Review of the Decade - 2006

Ben Parfitt



It was a year that that will live long in the memory of Nintendo employees – as Wii changed the games industry almost overnight when it arrived worldwide in November and December 2006.

UK retailers that had rejected GameCube on the basis of poor sales were back on board and the Wii was an instant sell-out.

The console launched with The Legend of Zelda: Twilight Princess and Ubisoft’s  Red Steel and Rayman Raving Rabbids. But it was Wii Sports – which was bundled with the machine – and the Mii Channel that caught consumer imagination, while the hardcore delighted in Nintendo’s retro Virtual Console.

But it wasn’t all plain sailing. Nintendo promised there would be plenty of stock, but not even they had foreseen the console’s popularity and heavy shortages continued for the next two years.

Meanwhile, the Wii name was a source of much ridicule when it was revealed in April of that year. Nintendo’s UK boss David Yarnton defended the name in the pages of MCV, insisting that we would get used to it. And we did.


Publishers had had enough of E3 following the 2006 show.

The event was proving to be too hectic and costs were spiralling. So organiser ESA announced in July 2006 the E3 Business and Media Summit, which would focus on lower-key press events and meetings.

However, this came at the expense of the European trade, who instead had to rely on the Leipzig Games Convention.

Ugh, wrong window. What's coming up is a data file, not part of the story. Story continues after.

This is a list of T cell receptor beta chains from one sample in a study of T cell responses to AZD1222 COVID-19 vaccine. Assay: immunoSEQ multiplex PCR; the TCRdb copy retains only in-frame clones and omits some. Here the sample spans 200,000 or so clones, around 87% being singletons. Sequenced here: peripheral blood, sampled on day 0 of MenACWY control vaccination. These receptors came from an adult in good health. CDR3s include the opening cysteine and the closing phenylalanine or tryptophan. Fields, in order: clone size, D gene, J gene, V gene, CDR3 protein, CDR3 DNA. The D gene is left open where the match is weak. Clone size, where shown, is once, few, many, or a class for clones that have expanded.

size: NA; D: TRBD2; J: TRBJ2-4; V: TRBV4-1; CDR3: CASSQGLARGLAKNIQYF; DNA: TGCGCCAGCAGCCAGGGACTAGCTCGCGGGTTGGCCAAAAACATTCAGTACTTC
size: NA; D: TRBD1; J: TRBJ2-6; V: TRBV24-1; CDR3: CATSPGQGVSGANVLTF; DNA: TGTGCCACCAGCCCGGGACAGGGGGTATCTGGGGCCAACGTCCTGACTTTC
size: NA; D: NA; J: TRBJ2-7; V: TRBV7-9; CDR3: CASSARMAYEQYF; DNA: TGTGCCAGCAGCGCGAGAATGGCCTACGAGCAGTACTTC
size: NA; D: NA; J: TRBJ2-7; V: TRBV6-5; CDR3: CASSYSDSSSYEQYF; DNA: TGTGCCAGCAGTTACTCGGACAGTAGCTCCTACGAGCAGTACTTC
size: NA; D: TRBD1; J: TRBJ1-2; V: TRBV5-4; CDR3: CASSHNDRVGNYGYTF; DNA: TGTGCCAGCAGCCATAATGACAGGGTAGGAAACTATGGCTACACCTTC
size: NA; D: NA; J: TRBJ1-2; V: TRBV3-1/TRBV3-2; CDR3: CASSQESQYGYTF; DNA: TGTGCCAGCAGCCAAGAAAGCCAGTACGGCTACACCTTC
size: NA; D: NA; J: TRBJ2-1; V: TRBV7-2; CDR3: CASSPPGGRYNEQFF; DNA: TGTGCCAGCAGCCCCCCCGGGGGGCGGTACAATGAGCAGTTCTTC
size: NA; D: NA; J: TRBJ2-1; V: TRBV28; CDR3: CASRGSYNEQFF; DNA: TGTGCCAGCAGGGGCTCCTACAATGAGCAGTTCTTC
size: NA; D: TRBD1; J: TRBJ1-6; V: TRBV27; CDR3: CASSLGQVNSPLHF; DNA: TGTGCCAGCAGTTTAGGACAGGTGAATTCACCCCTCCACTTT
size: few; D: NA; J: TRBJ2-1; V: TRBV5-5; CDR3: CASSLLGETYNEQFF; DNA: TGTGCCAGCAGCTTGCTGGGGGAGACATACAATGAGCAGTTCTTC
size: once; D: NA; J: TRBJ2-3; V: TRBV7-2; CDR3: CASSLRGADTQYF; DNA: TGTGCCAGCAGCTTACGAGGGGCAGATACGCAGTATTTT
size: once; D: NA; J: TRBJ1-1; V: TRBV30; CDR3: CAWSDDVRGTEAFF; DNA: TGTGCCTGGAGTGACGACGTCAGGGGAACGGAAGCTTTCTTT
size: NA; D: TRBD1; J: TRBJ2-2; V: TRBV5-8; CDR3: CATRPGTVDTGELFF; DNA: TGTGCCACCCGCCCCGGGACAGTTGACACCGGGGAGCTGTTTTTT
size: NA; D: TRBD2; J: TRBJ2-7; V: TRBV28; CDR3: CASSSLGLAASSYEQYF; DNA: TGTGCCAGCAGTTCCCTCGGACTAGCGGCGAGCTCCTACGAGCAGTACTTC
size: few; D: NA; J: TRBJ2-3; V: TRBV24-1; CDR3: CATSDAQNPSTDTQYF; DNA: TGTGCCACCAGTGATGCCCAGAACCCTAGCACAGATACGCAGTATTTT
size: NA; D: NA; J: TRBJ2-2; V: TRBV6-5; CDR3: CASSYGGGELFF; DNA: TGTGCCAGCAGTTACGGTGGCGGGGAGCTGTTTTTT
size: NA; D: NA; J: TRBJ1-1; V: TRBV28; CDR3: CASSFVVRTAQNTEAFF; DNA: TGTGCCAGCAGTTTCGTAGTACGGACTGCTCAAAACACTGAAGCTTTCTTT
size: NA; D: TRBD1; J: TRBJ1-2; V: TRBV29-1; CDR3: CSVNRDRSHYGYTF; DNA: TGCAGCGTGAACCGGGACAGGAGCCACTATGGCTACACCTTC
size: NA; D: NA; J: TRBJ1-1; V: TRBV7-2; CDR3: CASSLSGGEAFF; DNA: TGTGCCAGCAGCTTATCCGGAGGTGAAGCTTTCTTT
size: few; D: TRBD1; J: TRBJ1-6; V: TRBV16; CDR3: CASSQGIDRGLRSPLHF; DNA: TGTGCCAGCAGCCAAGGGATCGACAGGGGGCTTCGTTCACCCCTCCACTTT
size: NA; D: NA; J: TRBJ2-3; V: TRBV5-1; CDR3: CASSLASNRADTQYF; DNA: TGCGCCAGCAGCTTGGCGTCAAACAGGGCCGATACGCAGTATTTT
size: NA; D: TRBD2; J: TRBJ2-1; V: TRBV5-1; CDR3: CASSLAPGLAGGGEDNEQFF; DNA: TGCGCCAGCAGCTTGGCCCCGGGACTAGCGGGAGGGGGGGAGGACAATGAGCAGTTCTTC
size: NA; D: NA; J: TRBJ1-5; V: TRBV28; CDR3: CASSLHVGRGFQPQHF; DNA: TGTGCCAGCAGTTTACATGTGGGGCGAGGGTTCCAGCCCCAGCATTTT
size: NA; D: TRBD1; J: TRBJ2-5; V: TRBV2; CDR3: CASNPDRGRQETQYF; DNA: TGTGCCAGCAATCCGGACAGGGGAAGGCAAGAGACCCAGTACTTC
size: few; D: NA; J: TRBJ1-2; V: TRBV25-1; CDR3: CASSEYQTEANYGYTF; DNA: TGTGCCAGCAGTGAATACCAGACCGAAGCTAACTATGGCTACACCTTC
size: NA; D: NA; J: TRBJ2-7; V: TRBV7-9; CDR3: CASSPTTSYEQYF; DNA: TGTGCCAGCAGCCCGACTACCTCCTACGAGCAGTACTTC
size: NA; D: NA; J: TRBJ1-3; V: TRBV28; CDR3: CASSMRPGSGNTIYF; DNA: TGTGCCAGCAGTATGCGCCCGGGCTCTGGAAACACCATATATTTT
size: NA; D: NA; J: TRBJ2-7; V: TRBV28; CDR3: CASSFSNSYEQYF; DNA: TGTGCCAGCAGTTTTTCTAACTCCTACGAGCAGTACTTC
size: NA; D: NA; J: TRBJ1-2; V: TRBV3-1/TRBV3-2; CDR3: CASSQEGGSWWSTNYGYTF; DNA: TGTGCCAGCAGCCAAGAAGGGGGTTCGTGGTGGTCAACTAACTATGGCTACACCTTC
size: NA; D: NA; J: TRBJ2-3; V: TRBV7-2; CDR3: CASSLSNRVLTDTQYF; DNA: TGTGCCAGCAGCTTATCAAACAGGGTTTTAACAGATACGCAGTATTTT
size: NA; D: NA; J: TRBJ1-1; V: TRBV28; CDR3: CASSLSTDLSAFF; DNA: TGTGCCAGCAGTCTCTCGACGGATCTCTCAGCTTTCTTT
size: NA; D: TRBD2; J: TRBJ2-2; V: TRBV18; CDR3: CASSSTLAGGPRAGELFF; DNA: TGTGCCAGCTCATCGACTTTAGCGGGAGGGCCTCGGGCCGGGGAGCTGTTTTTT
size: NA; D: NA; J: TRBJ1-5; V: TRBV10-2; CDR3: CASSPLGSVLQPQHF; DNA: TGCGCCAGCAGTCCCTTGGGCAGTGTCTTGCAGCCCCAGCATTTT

Nevertheless, the new E3 didn’t last long, with the show returning to its old format this year.


Despite a promise a worldwide launch (SCEE president David Reeves said PAL PS3’s would be the first machines off the production line), Europe had to wait until 2007 to get their hands on PS3.

The reason for the delay was down to the lack of stock available for Japanese and US consumers – who got their hands on the machine in December 2006. Availability was limited, and the PlayStation 3 sold out almost instantly in these territories.


The Nintendo DS had a great start in 2005, but it wasn’t until the DS Lite launched in June 2006 that Nintendo pulled away from Sony’s PSP. The updated hardware sold 200,000 units in Europe in its first ten days alone.

With a sleeker design and games such as Brain Training, Nintendo managed to attract a much larger audience, and the DS Lite became the hottest Christmas gift of 2006. Much like Wii, the DS Lite was almost impossible to find come December.


Poor ol’ Rockstar. Following the Manhunt debacle in 2004 and the Hot Coffee furore in 2005, the developer once again came under fire for Bully on PS2 (Canis Canem Edit in the UK). The likes of US lawyer Jack Thompson came out of the woodwork to condemn the game for promoting bullying, even though it did no such thing. In fact Bully was one of Rockstar’s least violent releases. But that didn’t stop Comet and PC World refusing to stock the title, and the debate over video game violence continuing.


Wii Sports - Nintendo
No standalone SKU meant it was discounted from the charts but Wii Sports is one of the most popular games in the world.

Guitar Hero - Activision
One of today’s biggest-selling video game franchises arrived in Europe in 2006. Guitar Hero 2 was also released that year.

Gears of War - Microsoft
Epic’s Xbox 360 system shifter was a huge success on release. It won multiple awards and sold 6m units worldwide.

New Super Mario Bros - Nintendo
The first 2D Mario game in 14 years arrived on DS in 2006. The critics loved it. It’s sold over 18m units globally to date.

Brain Training - Nintendo
This DS Lite launch title was a smash hit, and remains in the DS Top Ten to this day. It helped expand games to new audiences.


1. FIFA 07 (EA)
2. Pro Evolution Soccer 6 (Konami)
3. Need for Speed: Carbon (EA)
4. GTA: Liberty City Stories (Rockstar)
5. LEGO Star Wars II (LucasArts)
6. The Sims 2: Pets (EA)
7. Cars (THQ)
8. Tomb Raider: Legends (Sony)
9. The Sims 2 (Activision)
10. WWE Smackdown Vs Raw 07 (THQ)


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